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Police officers are arresting children across Devon and Cornwall 64 times in a week, according to watchdogs.
The Howard League for Penal Reform has released figures which show officers made 3,363 arrests of boys and girls aged 17 and under during 2011.
But that's a fall of 39 per cent since 2008 when the charity began a campaign to reduce the number of child arrests.
Frances Crook, Chief Executive of the Howard League for Penal Reform, said: "It is very pleasing to see that Devon and Cornwall Police is arresting fewer children than it has in the past. I hope this trend continues.
"Children who get into trouble are more often than not just being challenging teenagers and how we respond to this nuisance behaviour could make a difference for the rest of their lives. An arrest can blight a life and lead to a criminal record for just being naughty. The positive change in policing children will release resources to deal with real crimes.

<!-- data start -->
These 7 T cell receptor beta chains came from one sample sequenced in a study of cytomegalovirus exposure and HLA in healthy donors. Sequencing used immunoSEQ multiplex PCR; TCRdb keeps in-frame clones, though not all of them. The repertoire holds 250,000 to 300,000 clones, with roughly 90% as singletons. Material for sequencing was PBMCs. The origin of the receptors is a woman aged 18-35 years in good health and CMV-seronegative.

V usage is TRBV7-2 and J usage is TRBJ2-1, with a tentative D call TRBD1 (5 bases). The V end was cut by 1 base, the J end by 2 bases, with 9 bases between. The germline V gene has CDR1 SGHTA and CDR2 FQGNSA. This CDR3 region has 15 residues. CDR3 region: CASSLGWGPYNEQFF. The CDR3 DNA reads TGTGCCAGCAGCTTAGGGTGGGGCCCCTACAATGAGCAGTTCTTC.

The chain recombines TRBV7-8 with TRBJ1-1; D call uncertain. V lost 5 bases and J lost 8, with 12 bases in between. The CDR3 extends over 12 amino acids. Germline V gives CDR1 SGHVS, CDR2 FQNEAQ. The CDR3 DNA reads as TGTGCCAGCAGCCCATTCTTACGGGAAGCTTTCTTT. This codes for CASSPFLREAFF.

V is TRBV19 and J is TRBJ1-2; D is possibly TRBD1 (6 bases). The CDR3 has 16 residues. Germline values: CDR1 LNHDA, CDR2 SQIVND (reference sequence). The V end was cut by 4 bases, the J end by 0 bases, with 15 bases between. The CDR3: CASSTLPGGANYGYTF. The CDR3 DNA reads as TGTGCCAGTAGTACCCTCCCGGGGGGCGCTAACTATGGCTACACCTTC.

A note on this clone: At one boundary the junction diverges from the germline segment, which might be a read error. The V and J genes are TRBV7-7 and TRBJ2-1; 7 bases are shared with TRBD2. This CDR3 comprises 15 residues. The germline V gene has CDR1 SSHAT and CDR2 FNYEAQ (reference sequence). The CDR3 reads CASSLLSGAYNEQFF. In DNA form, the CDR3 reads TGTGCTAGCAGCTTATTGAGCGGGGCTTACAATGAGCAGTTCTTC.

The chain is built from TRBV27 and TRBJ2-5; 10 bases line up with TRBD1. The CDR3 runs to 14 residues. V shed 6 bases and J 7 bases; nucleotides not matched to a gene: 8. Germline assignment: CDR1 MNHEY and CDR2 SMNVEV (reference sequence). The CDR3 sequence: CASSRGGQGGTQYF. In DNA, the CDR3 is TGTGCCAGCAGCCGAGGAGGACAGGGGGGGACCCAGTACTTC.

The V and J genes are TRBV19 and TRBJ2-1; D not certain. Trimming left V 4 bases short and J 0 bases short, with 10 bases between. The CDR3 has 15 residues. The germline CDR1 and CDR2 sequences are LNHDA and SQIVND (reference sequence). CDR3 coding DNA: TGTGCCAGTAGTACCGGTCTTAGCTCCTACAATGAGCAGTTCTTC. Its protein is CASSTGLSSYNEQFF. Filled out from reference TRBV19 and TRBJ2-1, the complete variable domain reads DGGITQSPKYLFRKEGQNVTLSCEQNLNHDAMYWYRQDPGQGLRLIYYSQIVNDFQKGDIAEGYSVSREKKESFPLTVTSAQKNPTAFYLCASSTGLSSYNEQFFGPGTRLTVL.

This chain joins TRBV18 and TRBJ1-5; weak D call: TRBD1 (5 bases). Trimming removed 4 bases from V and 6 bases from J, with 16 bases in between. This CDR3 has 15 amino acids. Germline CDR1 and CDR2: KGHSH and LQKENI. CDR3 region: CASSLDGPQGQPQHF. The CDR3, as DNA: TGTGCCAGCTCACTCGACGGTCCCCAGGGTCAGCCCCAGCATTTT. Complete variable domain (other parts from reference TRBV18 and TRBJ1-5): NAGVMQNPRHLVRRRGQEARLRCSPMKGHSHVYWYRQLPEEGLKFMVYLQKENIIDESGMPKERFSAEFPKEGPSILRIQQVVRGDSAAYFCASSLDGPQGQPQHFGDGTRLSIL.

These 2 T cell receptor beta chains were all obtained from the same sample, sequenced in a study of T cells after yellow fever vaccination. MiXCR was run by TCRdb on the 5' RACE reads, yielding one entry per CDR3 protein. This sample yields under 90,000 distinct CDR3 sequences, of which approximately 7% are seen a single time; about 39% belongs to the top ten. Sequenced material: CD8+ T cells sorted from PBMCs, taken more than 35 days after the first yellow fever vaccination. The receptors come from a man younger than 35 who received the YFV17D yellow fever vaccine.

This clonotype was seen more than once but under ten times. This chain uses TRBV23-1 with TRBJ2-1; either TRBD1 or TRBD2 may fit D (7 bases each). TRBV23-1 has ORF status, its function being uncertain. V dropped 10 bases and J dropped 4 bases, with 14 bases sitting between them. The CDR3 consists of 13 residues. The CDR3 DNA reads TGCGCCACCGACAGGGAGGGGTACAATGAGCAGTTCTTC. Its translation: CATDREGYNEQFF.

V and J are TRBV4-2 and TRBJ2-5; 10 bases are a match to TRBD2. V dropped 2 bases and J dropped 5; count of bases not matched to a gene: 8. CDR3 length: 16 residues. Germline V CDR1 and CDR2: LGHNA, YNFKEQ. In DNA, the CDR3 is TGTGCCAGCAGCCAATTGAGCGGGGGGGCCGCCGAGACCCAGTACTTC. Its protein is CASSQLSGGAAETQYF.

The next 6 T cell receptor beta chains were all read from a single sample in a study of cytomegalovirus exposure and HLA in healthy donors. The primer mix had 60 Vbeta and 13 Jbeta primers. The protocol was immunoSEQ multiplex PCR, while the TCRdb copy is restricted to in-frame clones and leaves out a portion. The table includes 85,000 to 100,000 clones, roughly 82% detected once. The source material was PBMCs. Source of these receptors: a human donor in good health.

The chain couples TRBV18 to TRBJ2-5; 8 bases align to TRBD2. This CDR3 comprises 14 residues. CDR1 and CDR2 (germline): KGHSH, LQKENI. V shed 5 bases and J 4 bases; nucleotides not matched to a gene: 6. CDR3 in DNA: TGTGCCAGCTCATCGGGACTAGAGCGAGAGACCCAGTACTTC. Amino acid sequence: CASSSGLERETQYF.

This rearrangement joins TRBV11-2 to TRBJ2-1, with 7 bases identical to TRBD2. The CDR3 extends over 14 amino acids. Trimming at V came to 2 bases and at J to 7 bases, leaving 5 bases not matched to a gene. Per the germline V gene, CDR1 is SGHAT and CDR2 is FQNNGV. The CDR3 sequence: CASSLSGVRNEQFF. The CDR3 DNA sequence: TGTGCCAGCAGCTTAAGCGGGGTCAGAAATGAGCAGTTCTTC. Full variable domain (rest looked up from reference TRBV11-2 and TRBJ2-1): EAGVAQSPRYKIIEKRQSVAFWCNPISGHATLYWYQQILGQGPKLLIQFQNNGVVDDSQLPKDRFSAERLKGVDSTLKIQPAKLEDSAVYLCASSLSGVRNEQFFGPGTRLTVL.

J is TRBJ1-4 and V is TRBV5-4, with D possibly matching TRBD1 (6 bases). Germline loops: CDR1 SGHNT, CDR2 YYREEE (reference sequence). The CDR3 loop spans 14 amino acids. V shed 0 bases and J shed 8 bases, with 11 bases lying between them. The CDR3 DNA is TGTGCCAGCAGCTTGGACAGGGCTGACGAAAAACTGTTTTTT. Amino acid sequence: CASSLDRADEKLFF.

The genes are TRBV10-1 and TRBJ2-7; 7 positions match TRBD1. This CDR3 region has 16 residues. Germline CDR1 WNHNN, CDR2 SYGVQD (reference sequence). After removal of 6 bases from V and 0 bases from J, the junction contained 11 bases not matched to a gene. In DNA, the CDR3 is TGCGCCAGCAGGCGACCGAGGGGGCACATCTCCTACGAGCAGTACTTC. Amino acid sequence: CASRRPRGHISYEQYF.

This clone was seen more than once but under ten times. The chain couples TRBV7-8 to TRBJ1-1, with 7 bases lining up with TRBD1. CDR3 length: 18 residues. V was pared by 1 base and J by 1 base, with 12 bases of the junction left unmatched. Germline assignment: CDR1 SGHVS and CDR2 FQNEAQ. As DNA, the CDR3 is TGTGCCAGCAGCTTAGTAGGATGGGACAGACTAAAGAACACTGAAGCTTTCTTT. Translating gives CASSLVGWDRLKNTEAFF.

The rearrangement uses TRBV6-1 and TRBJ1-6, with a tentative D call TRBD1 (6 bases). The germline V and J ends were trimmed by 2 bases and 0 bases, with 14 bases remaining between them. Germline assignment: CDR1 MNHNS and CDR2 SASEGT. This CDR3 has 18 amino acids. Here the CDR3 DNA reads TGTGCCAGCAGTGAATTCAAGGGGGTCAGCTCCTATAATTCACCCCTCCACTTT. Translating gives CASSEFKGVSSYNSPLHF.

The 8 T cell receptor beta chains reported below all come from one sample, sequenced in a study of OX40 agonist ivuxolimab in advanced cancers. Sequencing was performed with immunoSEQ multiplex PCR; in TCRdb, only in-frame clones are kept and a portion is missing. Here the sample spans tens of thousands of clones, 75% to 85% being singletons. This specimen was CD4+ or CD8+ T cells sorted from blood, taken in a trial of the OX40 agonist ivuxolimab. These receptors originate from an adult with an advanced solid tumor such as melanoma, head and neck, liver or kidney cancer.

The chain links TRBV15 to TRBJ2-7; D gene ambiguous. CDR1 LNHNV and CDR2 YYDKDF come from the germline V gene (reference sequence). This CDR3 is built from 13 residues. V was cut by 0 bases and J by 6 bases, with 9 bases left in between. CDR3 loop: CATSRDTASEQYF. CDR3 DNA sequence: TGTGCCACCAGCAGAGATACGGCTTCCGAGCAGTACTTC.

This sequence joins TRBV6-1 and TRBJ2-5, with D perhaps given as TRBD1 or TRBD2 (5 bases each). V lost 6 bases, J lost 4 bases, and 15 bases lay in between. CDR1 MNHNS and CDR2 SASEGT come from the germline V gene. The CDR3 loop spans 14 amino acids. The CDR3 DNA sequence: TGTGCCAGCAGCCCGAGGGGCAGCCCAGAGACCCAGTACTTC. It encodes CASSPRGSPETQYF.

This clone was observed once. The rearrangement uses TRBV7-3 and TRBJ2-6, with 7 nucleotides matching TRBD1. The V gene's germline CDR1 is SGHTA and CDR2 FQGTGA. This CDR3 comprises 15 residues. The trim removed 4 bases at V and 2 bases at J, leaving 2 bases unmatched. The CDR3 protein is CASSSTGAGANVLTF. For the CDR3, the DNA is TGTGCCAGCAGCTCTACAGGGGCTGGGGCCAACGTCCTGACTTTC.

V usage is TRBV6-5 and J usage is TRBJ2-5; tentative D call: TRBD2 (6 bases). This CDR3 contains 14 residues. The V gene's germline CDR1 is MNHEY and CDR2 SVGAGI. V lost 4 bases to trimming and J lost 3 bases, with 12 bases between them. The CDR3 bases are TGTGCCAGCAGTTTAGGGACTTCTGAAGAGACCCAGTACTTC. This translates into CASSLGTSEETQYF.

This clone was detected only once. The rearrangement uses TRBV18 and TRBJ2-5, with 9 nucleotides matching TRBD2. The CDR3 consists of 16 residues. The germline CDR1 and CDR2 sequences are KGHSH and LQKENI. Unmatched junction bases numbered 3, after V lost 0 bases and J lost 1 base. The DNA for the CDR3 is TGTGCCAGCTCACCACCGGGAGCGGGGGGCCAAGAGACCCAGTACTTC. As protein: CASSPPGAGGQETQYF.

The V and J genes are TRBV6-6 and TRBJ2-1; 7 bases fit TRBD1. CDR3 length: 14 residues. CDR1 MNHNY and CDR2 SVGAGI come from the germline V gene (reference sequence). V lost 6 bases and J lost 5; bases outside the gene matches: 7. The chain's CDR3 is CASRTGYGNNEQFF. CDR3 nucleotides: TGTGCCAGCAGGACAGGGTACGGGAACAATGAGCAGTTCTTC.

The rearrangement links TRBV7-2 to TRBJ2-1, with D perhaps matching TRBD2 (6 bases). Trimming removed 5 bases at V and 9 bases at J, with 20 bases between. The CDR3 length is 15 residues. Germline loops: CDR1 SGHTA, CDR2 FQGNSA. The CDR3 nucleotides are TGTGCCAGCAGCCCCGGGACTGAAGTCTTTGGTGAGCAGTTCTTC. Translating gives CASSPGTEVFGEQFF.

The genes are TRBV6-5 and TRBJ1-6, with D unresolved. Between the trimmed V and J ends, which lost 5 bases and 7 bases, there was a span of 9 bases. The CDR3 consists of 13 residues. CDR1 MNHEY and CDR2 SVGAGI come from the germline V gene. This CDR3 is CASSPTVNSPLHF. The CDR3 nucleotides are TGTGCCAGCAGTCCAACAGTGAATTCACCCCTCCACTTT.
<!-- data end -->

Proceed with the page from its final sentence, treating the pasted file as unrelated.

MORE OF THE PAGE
"Only a handful of children are involved in more serious incidents and they usually suffer from neglect, abuse or mental health issues. A commitment to public safety means treating them as vulnerable children and making sure they get the help they need to mature into law-abiding citizens."
Across England and Wales, police made more than 209,000 arrests of boys and girls aged 17 and under last year. This number includes 2,117 arrests of children who were aged 10 or 11, meaning that on average six primary school children were arrested every day.
More than one million child arrests have been made in England and Wales since 2008, but the figures show a downward trend. The number of arrests nationwide fell by a third between 2008 and 2011.
Girls account for about a fifth of arrests each year, 207,808 between 2008 and 2011. However, 24,055 fewer girls were arrested in 2011 than in 2008 - a welcome fall of 38 per cent.
Child arrests for Devon and Cornwall: